St. John's Eagles Wrestling '07-'08

Linsey Tait, Staff Photographer

Harding following championship blueprint at St. John's

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Friday, February, 08 By Mike Grenier
Staff writer

Ryan Harding was a serious wrestler from the moment he entered St. John's Prep two years ago as a freshman.

His coach, Manny Costa, never questioned Harding's commitment. Neither did his teammates, who immediately noticed the kid's work ethic.

"From Day 1, Ryan had a goal at each practice. I was impressed," said Ryan Malo, a two-time state champion who went 58-0 last season as a senior and earned All-American status at the Prep.

It's virtually impossible to duplicate Malo's achievements, but Harding is following the blueprint pretty well. The 17-year-old junior is 43-3 in the 135-pound class and is a genuine threat to win the Division 1 North Sectional in Methuen tomorrow.

With a career record of 98-31, Harding is also on the doorstep of becoming the 24th member of the 100-win club at St. John's Prep. That's a fairly big deal to Costa, who equates 100 wins in wrestling to 1,000 points in basketball because of the Eagles' demanding schedule.

"Let's face it; we go against the elite teams," said Costa. Harding wouldn't want it any other way. His toughness and acumen were in evidence last year, when he set a sophomore record at the Prep with 48 wins. That broke the old mark of 46 set by Mike Pedro, who was the winningest wrestler in state history (213 career victories).

Harding, a North Andover native, was a force in the postseason, finishing second in Division 1, third at the all-state meet and in the top eight at the New Englands. "I really enjoyed being the underdog last year," said Harding, who took up wrestling in fifth grade. "No one knew who I was. I took out kids that didn't expect to be taken out."

Taking his lumps

It's entirely different this season. Harding is the Prep's sole captain, and his reputation coming into the season was already established.

In the tightly-knit world of schoolboy wrestling, where competitors keep track of each other on the Internet, Harding was now targeted as one of the favorites in his weight class. He had to adjust to that role | and it wasn't a smooth process.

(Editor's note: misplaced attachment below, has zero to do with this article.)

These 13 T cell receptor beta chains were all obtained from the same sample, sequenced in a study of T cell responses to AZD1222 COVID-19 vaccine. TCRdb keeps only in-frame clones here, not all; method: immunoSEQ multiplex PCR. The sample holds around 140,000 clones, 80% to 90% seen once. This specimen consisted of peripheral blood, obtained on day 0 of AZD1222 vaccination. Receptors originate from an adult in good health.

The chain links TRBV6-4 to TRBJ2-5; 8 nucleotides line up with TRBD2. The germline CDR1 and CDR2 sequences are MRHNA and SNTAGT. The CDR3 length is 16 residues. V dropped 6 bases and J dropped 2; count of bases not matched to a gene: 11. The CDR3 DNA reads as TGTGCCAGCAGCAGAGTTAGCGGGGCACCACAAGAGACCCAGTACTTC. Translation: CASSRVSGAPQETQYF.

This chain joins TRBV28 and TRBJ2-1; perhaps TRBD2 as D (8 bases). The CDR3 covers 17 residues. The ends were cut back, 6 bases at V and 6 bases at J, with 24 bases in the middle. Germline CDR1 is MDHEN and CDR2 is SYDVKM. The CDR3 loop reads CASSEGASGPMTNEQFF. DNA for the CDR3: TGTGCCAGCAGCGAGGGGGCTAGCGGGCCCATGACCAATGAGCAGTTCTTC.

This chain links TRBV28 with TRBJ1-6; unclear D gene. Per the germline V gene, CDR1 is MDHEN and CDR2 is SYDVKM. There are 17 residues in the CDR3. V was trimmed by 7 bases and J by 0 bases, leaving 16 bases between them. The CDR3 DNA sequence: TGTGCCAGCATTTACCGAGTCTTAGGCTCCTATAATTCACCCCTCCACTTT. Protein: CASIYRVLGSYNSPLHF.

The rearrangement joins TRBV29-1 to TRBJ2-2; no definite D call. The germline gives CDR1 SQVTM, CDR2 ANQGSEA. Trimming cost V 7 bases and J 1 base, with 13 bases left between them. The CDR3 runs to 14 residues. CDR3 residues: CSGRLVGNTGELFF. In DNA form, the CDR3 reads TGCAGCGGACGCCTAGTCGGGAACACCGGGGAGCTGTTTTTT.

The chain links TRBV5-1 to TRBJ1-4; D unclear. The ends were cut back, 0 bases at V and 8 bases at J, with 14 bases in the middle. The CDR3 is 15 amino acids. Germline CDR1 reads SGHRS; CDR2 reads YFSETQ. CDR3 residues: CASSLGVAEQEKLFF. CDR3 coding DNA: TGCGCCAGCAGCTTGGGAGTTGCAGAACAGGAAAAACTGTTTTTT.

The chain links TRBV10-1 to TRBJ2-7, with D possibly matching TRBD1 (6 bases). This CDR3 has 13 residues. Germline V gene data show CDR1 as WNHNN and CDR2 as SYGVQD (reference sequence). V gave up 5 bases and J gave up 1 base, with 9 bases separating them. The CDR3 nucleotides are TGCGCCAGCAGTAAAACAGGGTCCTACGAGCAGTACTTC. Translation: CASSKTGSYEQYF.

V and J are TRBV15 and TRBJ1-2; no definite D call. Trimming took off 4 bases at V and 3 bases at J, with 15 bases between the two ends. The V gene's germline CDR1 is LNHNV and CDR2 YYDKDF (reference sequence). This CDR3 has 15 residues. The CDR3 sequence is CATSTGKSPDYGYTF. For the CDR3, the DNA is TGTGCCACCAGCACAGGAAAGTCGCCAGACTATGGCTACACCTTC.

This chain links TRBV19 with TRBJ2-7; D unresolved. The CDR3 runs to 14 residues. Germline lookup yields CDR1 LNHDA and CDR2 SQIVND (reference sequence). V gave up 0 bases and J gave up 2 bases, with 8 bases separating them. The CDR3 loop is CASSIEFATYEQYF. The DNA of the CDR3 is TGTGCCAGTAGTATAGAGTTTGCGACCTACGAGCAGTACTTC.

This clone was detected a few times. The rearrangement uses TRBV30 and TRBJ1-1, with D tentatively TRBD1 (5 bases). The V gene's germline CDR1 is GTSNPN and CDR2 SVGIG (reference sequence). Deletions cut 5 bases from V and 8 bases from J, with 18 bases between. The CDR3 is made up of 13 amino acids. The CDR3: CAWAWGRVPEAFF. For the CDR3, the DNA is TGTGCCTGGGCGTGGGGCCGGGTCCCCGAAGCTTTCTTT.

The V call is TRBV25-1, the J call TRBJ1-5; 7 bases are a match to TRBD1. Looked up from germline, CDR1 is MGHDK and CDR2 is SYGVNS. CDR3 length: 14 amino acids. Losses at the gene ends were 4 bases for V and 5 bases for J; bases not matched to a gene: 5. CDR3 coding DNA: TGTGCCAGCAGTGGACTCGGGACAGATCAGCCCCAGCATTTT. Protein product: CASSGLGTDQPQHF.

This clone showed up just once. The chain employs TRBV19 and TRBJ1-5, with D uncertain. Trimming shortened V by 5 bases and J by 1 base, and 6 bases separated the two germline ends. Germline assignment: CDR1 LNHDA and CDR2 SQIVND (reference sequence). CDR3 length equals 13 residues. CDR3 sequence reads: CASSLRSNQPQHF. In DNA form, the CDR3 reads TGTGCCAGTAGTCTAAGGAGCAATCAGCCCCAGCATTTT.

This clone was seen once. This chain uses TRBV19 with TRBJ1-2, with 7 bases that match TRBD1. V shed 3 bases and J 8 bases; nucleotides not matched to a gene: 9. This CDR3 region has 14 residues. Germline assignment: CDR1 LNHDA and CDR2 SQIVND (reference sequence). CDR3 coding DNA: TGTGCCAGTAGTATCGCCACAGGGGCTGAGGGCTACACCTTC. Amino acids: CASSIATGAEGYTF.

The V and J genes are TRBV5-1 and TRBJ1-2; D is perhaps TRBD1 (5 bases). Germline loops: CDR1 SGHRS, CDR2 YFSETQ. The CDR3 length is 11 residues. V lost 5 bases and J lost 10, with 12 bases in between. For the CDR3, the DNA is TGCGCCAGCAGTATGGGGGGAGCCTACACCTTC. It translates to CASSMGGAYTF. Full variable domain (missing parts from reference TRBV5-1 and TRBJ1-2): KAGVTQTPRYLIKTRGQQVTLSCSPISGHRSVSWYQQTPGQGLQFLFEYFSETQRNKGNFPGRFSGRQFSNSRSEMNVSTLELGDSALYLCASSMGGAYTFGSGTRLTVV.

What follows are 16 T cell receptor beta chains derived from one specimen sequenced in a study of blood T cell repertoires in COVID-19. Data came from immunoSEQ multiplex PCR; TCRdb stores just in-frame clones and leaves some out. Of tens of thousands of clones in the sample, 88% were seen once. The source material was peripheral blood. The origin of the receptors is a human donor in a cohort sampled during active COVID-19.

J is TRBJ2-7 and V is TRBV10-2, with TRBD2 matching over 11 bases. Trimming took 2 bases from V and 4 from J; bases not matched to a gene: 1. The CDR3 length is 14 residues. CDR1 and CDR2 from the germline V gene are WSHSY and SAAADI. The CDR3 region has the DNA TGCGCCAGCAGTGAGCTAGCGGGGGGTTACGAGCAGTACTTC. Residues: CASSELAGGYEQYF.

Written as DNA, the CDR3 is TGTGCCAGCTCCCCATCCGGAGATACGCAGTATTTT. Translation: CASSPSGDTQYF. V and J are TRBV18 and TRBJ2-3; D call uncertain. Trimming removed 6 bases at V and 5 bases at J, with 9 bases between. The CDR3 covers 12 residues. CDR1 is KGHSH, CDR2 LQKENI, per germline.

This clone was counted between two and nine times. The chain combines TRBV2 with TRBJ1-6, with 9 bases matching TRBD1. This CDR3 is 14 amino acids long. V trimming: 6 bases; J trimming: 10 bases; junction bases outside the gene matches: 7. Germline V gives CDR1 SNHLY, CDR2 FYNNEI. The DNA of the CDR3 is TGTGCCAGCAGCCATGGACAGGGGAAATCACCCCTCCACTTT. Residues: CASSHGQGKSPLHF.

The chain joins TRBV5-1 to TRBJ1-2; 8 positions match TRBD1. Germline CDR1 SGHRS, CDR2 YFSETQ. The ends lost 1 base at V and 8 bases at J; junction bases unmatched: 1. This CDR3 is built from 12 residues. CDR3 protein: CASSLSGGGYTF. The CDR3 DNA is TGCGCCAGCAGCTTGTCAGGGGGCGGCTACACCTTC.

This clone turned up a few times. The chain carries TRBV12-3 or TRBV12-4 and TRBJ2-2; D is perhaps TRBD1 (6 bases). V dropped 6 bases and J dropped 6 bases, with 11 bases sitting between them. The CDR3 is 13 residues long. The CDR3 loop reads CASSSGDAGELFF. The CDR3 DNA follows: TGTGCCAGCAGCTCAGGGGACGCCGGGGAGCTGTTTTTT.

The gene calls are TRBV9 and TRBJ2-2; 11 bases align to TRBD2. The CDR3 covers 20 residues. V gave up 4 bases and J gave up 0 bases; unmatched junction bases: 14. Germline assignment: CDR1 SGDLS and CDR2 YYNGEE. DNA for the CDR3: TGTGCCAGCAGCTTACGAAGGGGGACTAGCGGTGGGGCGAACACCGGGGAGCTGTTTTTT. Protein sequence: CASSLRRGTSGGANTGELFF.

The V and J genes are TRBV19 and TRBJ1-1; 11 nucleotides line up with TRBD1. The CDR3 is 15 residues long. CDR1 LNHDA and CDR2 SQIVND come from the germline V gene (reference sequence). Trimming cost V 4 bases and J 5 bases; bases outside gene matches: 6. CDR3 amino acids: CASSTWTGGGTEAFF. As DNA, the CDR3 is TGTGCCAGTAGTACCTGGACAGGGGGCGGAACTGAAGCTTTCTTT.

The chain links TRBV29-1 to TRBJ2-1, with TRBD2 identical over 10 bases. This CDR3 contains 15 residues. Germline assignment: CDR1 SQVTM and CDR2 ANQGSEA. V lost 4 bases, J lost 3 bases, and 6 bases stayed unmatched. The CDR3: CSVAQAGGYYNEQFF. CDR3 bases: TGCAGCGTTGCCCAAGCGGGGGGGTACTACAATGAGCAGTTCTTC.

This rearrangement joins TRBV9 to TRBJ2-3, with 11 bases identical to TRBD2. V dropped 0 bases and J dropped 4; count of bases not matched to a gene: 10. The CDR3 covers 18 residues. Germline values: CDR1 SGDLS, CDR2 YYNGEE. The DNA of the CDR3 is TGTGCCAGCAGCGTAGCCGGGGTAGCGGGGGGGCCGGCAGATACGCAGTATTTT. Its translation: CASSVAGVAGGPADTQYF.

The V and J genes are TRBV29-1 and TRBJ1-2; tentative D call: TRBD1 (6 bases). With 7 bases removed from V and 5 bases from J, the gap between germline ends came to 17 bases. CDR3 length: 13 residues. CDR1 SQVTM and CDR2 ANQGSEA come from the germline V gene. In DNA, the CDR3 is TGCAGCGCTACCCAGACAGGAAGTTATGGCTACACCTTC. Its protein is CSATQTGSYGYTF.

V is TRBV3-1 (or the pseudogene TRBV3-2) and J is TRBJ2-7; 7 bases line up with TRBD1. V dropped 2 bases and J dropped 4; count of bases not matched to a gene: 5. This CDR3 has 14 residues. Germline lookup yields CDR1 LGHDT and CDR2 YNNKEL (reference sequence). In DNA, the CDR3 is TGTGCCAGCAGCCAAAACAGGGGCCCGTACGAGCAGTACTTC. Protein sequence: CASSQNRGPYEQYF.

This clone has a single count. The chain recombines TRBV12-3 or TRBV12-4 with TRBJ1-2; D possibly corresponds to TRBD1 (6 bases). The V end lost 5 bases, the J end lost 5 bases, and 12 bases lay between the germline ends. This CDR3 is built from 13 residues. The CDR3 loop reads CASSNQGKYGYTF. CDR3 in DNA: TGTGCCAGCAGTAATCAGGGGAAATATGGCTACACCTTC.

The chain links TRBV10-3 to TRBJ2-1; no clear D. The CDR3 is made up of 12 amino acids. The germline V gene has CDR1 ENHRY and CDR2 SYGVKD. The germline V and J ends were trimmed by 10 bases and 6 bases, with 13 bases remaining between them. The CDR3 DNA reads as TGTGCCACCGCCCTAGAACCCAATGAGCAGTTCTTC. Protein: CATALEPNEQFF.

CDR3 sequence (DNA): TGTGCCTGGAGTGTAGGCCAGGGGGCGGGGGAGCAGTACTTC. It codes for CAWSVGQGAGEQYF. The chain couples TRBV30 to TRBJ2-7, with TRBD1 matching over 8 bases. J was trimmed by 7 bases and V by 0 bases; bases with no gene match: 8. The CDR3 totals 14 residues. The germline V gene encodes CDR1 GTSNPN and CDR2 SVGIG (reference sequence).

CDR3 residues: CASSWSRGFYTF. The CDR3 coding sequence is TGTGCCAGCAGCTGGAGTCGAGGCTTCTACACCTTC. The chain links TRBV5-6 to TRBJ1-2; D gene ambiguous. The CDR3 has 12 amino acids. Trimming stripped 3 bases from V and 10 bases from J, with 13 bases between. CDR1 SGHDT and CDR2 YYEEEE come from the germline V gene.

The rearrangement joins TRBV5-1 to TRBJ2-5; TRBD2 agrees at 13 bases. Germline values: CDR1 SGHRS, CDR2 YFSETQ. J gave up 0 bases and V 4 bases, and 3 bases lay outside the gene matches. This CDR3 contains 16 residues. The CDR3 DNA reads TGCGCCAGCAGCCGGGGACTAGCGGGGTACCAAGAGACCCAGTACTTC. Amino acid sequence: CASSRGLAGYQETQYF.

"He came to me in early December and said, 'Everyone is counting me to pin in dual meets'," said Costa. "He was now the hunted instead of the hunter, and he was a little worried about it. I just said to him, 'You just take care of Ryan Harding.' He's only one guy and he just has to do the best he can. We have 14 other weight classes. You have to put the team equation into it.

"Ryan took a hit in the first round of the Lowell Holiday Tournament (losing to Tom Holt of Haverhill) this season, but it's the best thing that could've happened to him. I put it on him | let's see what you're made of for the rest of the tournament. It's a grind. He had to take eight straight the hard way (to finish third overall). If you want to be a champion, you have to do that kind of stuff."

Harding has always been willing to do the extra things to elevate himself to the next level. He posted a 7-14 record his freshman year, yet it wasn't because he was a terrible wrestler. Costa would use Ben Ersing in the 125-pound weight class because his team needed the points. Thus, Harding was relegated to the 119 class, where he often wrestled the cream of the crop, including state champion John Shugrue of Methuen and New England champ Aaron Kalil of Salem, N.H. "Ryan was our sacrificial lamb that year," said Costa. But the kid didn't back down from anybody."

"He was a freshman competing against all these great wrestlers who were juniors and seniors," said Kelley Johnson, a junior on the Prep wrestling team and Harding's workout partner. "It was phenomenal to watch Ryan against those guys. He was thrown to the wolves and you'd expect him to get thrashed, but it didn't happen."

Harding figured out pretty quickly that Costa wasn't trying to shatter his confidence as a freshman. This was the coach's way of shaping his character and getting him on the mat as often as possible.

"At the time, I wasn't fond of getting beat up," recalled Harding, "but it showed me what I would need to do. I understood that it was for the betterment of the team and I bounced back. I started to set my goals higher. That freshman year showed me what my standards should be."

Ready for the postseason

Harding was a three-sport athlete | football, wrestling and lacrosse | in his first two years at the Prep, but he gave up football last season to devote more time to wrestling. He went to a wrestling camp in East Bridgewater last summer and followed it up with three weeks of intensive training at former Olympian Ken Chertow's camps in Pennsylvania, where he faced strong competitors from eastern and midwestern states.

When school started up again in September, Harding became a regular at the Doughboys Wrestling Club in Lowell.

The goal in the offseason was always to stay sharp and absorb as much as he could from multiple sources. It's obviously paid off this season, and Harding is about as prepared as he could possibly be for the postseason.

Tim Rich of Chelmsford will be the wrestler to beat in Harding's weight class. Rich, who was the quarterback on the Lions' Super Bowl football team, is already a two-time state champion.

"These two kids have contrasting styles," said Costa. "Ryan is a defensive wrestler and Ryan is more of an offensive wrestler. It'll be a cat-and-mouse game. So Ryan will have to get by him if he wants to be a state champion.

"Can Ryan do it? Absolutely. He's come a long way since he got here."

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